var Store = {};

var modules = getAllModules()._value;

// Automatically locate modules
for (var key in modules) {
	if (modules[key].exports) {
		if (modules[key].exports.createFromData) {
			createFromData_id = modules[key].id.replace(/"/g, '"');
		}
		if (modules[key].exports.prepRawMedia) {
			prepareRawMedia_id = modules[key].id.replace(/"/g, '"');
		}
		if (modules[key].exports.default) {
			if (modules[key].exports.default.Wap) {
				store_id = modules[key].id.replace(/"/g, '"');
			}
		}
	}
}

Once the IDs are found, the Store can be defined as follows:

Store = _requireById(store_id).default;
console.log(Store);

This is all done through inject.js.

Sending Media

Sending media messages through the bot is done through a workaround and requires a separate section for explanation. One of the security features of browsers is that JavaScript cannot directly access files on the computer, it first has to be opened by the User through an HTML form before it can be accessed. This prevents the bot from being able to simply call a function like sendMedia() and passing in the path of the file as an argument. As a workaround, we can use XMLHttpRequest to load a file from a URL as a Blob and sending that instead.

Another issue is the cross origin policy that prevents requests for resources from a different domain, this is solved in the bot by performing a series of XMLHTTPRequests to move the file through different contexts. This process will be explained in detail below: (For some background on the context, have a look at Chrome-Extension-Design

Contexts

Code running in the context of the WhatsApp Web Page (inject.js) is unable to access resources from external URLs, however, the code running in the extension can access them.

The first step in the process is in the helper.js file. You can call the sendMedia function with the target URL and other relevant arguments, this will download the media as a blob using an XMLHttpRequest (domains have to be whitelisted in manifest.json). After the file is downloaded, it has to be transferred to inject.js so it can be sent, however, we cannot send a blob using chrome extension message passing. Instead we use createObjectURL() which will return a URL for the given blob.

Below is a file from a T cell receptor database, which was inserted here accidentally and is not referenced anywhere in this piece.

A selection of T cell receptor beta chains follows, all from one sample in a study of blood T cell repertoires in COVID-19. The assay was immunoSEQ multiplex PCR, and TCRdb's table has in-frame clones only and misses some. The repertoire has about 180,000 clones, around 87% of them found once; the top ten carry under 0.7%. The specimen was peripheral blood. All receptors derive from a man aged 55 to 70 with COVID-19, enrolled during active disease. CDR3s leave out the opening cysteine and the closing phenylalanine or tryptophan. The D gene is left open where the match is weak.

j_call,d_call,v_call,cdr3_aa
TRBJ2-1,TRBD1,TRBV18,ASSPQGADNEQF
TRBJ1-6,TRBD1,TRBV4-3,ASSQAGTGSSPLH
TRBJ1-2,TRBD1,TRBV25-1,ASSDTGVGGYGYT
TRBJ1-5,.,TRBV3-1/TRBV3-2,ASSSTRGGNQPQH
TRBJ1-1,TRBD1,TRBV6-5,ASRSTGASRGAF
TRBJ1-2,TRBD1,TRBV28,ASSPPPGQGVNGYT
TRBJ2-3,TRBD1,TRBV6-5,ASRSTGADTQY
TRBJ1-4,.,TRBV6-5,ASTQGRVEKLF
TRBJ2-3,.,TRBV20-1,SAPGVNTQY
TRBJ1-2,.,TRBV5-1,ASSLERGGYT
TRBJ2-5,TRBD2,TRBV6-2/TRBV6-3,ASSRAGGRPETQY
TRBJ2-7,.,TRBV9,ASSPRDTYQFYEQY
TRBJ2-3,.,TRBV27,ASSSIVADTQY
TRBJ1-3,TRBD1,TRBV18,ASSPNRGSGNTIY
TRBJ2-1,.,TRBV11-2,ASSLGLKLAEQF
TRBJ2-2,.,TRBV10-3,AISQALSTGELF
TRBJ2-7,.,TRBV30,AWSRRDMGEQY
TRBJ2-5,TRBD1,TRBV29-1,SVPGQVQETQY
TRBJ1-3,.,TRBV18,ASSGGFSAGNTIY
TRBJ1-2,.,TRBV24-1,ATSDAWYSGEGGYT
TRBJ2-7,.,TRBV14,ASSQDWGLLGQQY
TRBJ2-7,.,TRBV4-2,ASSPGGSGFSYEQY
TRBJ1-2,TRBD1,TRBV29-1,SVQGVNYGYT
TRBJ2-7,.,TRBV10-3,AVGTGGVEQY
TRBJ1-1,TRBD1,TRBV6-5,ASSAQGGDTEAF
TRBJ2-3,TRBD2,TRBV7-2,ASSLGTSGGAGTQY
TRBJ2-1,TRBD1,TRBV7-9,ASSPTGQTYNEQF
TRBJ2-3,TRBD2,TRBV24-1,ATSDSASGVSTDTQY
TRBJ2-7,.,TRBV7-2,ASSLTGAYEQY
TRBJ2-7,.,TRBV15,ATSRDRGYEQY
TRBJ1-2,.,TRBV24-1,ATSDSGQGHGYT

This data URL is under the context of the extension, this means that inject.js still cannot access it as it is not in the same context. To bypass this we first send that URL to the content_script.js which runs in the WhatsApp Web context, but can still load URLs from the extension. In the content script, the URL is accessed again via an XMLHttpRequest to retrieve the blob, and createObjectURL() is called again. However, this time the resulting URL is in the context of the WhatsApp Web page, it is passed back to the extension which then passes it to inject.js to download and send.

Creating the message

Once the URL of the blob is sent to inject.js, the send_media() function is called, the blob is downloaded and converted into a File object by adding the filename, filetype, and lastModified fields (Blobs and Files are similar and differ by a few fields). Once the File object of the media is created, it is prepared for sending using two functions retrieved from webpack, the functions are:

var createFromDataClass = _requireById(createFromData_id)["default"];
var prepareRawMediaClass = _requireById(prepareRawMedia_id).prepRawMedia;

var temp = createFromDataClass.createFromData(file, file.type);
var rawMedia = prepareRawMediaClass(temp, {});
var target = _.filter(Store.Msg.models, (msg) => {
    return msg.id.id === msg_id;
})[0];
var textPortion = {
    caption: caption,
    mentionedJidList: [],
    quotedMsg: target
};
rawMedia.sendToChat(chat, textPortion);